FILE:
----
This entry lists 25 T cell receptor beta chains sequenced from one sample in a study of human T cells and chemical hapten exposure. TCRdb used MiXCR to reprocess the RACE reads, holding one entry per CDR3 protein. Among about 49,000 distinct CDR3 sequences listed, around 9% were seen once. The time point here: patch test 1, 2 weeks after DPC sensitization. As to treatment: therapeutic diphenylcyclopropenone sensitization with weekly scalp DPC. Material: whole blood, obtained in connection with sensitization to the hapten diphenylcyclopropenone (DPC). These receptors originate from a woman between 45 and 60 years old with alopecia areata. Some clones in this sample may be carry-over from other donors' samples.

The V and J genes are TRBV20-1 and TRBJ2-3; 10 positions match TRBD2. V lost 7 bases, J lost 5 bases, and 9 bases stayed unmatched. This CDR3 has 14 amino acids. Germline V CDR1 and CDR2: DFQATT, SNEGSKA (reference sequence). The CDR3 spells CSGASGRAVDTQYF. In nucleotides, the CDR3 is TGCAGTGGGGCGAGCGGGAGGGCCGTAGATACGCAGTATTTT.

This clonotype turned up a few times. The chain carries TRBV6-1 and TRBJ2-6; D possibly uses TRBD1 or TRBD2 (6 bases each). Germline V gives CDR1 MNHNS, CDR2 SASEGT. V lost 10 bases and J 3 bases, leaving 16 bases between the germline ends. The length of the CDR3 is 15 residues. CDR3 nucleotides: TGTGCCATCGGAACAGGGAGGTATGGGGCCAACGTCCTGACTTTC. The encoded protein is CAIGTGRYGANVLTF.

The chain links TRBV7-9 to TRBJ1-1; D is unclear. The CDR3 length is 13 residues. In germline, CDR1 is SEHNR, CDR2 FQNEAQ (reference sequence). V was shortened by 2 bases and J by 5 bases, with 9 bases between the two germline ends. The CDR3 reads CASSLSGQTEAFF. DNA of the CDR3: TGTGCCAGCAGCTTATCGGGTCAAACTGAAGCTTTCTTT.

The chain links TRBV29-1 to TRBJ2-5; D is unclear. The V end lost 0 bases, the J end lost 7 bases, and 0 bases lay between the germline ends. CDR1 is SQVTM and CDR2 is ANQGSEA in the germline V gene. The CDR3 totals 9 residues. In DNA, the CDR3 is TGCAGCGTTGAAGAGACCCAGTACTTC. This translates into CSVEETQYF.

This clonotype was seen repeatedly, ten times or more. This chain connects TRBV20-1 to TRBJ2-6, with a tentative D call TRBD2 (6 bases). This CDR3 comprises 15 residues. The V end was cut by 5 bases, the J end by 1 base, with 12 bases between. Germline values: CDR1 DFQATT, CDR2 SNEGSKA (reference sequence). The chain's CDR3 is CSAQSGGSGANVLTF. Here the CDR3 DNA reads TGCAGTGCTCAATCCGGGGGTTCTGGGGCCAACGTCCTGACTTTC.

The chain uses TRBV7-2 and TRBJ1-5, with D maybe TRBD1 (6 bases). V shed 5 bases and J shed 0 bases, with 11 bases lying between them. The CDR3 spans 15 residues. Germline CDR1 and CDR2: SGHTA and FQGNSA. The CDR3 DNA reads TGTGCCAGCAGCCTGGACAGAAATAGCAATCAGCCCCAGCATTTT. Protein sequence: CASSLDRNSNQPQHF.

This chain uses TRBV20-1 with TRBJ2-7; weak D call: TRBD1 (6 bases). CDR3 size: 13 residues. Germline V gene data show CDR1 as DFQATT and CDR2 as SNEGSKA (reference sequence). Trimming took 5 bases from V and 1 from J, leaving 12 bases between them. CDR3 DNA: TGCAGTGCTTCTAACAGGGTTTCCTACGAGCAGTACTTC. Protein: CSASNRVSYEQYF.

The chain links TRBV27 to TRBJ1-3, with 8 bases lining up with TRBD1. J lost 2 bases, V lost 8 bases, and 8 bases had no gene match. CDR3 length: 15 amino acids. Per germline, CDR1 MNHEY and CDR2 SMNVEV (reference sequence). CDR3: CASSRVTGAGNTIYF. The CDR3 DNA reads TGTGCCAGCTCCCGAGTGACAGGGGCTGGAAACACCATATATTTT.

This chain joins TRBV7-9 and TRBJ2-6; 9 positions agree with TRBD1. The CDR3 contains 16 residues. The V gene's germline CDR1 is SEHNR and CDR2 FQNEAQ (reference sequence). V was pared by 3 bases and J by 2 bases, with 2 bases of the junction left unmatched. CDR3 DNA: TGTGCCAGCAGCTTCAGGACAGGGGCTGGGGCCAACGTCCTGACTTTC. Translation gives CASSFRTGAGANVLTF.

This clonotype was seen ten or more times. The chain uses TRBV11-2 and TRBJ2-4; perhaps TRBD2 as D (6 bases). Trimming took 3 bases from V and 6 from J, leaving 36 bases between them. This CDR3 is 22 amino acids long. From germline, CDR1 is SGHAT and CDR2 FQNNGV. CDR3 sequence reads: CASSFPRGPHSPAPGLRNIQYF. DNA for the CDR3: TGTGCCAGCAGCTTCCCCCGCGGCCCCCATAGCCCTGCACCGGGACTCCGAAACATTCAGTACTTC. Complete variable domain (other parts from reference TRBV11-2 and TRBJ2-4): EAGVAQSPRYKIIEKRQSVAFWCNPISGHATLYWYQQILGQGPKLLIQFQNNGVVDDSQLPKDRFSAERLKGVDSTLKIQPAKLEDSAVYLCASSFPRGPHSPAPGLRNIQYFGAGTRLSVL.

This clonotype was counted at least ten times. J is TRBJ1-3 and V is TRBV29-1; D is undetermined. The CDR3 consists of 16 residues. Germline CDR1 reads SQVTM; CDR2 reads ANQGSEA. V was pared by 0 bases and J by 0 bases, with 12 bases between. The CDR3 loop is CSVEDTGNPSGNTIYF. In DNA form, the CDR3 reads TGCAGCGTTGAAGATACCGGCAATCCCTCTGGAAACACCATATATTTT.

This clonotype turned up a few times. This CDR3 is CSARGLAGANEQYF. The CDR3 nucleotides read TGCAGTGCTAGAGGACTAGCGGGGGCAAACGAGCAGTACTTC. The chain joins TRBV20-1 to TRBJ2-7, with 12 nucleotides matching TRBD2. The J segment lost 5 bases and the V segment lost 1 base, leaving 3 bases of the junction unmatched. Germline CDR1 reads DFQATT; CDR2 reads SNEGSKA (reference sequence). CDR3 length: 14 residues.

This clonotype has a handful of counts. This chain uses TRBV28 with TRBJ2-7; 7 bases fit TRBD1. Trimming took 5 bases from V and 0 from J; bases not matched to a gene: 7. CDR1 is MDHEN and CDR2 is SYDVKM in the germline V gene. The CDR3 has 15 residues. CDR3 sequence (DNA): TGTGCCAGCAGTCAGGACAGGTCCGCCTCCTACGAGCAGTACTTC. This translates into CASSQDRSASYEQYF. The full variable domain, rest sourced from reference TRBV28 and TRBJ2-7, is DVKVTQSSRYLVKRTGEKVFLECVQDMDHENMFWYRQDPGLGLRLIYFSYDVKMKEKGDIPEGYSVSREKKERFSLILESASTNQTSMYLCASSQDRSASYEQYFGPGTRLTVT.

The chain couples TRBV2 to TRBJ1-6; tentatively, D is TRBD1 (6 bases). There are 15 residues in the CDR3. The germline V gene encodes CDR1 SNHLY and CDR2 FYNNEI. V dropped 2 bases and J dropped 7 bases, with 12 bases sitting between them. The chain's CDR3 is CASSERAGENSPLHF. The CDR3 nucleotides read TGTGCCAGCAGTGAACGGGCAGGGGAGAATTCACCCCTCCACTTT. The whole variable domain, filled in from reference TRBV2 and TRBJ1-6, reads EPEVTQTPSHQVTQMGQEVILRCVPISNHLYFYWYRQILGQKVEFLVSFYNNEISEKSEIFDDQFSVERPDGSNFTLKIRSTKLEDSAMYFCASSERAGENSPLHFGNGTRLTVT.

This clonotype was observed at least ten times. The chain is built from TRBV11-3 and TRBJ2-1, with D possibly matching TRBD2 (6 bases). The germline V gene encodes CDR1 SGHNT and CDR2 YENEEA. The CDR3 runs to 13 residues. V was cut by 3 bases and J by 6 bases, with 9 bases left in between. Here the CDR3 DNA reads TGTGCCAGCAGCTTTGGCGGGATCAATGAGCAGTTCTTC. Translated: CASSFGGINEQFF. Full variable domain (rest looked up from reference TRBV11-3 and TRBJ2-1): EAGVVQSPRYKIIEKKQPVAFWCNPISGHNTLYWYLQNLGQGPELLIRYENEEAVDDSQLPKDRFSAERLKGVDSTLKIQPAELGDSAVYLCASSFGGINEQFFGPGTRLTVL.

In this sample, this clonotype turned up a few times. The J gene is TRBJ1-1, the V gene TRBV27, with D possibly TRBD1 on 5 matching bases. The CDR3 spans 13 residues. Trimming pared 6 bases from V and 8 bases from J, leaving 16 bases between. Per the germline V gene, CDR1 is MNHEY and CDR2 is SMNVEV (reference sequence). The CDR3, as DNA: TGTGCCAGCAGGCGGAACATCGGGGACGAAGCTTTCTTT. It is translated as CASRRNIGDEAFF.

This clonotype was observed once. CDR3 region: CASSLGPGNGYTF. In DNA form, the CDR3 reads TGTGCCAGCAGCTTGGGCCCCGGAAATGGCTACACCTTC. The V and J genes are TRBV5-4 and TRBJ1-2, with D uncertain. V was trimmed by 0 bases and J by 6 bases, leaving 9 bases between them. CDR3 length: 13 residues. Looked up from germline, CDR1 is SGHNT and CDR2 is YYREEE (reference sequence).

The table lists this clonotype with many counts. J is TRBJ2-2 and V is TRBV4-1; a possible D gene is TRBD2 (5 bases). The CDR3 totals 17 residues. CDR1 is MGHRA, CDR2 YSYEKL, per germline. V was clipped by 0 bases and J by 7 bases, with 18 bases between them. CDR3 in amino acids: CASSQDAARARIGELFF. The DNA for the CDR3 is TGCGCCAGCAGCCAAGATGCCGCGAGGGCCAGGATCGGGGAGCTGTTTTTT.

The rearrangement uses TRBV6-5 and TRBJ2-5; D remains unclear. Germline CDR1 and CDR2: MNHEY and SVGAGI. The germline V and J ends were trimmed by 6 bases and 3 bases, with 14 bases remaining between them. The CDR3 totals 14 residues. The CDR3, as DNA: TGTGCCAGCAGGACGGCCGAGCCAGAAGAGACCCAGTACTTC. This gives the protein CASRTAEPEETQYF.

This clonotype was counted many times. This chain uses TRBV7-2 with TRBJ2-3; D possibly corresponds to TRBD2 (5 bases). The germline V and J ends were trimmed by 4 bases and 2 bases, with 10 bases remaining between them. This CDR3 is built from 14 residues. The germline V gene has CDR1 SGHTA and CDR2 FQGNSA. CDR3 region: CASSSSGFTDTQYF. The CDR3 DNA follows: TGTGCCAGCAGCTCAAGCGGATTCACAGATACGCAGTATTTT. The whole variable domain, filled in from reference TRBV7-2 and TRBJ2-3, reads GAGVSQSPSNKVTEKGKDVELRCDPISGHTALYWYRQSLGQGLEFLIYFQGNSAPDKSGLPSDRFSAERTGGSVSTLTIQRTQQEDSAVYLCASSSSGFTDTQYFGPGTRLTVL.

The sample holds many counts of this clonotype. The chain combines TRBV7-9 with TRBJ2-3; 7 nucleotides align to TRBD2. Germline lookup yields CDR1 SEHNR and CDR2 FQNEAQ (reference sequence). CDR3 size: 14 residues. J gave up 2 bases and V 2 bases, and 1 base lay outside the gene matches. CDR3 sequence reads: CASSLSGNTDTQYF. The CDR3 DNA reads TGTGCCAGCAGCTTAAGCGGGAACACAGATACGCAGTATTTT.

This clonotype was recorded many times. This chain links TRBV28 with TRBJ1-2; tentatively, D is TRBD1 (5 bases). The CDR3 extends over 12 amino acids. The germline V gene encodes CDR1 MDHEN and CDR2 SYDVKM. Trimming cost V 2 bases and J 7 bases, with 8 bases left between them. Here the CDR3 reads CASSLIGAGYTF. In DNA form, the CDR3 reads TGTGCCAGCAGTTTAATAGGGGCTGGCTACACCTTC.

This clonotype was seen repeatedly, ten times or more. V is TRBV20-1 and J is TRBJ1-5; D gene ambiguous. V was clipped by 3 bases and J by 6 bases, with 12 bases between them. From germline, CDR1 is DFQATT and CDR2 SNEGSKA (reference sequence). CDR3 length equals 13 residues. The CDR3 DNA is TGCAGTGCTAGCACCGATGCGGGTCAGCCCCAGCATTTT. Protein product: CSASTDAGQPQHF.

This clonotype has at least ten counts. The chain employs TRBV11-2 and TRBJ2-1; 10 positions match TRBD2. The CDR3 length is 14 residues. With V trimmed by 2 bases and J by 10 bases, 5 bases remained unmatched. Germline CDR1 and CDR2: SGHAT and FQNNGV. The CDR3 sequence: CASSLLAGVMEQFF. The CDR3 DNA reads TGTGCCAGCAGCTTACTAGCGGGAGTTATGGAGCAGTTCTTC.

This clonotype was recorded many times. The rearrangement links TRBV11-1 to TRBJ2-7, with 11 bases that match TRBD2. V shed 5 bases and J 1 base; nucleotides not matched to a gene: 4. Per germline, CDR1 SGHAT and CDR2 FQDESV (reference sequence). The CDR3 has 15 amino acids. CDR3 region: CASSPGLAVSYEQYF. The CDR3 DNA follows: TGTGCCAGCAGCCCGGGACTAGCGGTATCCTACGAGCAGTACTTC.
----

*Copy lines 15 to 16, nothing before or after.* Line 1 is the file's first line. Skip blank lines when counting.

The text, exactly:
The chain couples TRBV2 to TRBJ1-6; tentatively, D is TRBD1 (6 bases). There are 15 residues in the CDR3. The germline V gene encodes CDR1 SNHLY and CDR2 FYNNEI. V dropped 2 bases and J dropped 7 bases, with 12 bases sitting between them. The chain's CDR3 is CASSERAGENSPLHF. The CDR3 nucleotides read TGTGCCAGCAGTGAACGGGCAGGGGAGAATTCACCCCTCCACTTT. The whole variable domain, filled in from reference TRBV2 and TRBJ1-6, reads EPEVTQTPSHQVTQMGQEVILRCVPISNHLYFYWYRQILGQKVEFLVSFYNNEISEKSEIFDDQFSVERPDGSNFTLKIRSTKLEDSAMYFCASSERAGENSPLHFGNGTRLTVT.

This clonotype was observed at least ten times. The chain is built from TRBV11-3 and TRBJ2-1, with D possibly matching TRBD2 (6 bases). The germline V gene encodes CDR1 SGHNT and CDR2 YENEEA. The CDR3 runs to 13 residues. V was cut by 3 bases and J by 6 bases, with 9 bases left in between. Here the CDR3 DNA reads TGTGCCAGCAGCTTTGGCGGGATCAATGAGCAGTTCTTC. Translated: CASSFGGINEQFF. Full variable domain (rest looked up from reference TRBV11-3 and TRBJ2-1): EAGVVQSPRYKIIEKKQPVAFWCNPISGHNTLYWYLQNLGQGPELLIRYENEEAVDDSQLPKDRFSAERLKGVDSTLKIQPAELGDSAVYLCASSFGGINEQFFGPGTRLTVL.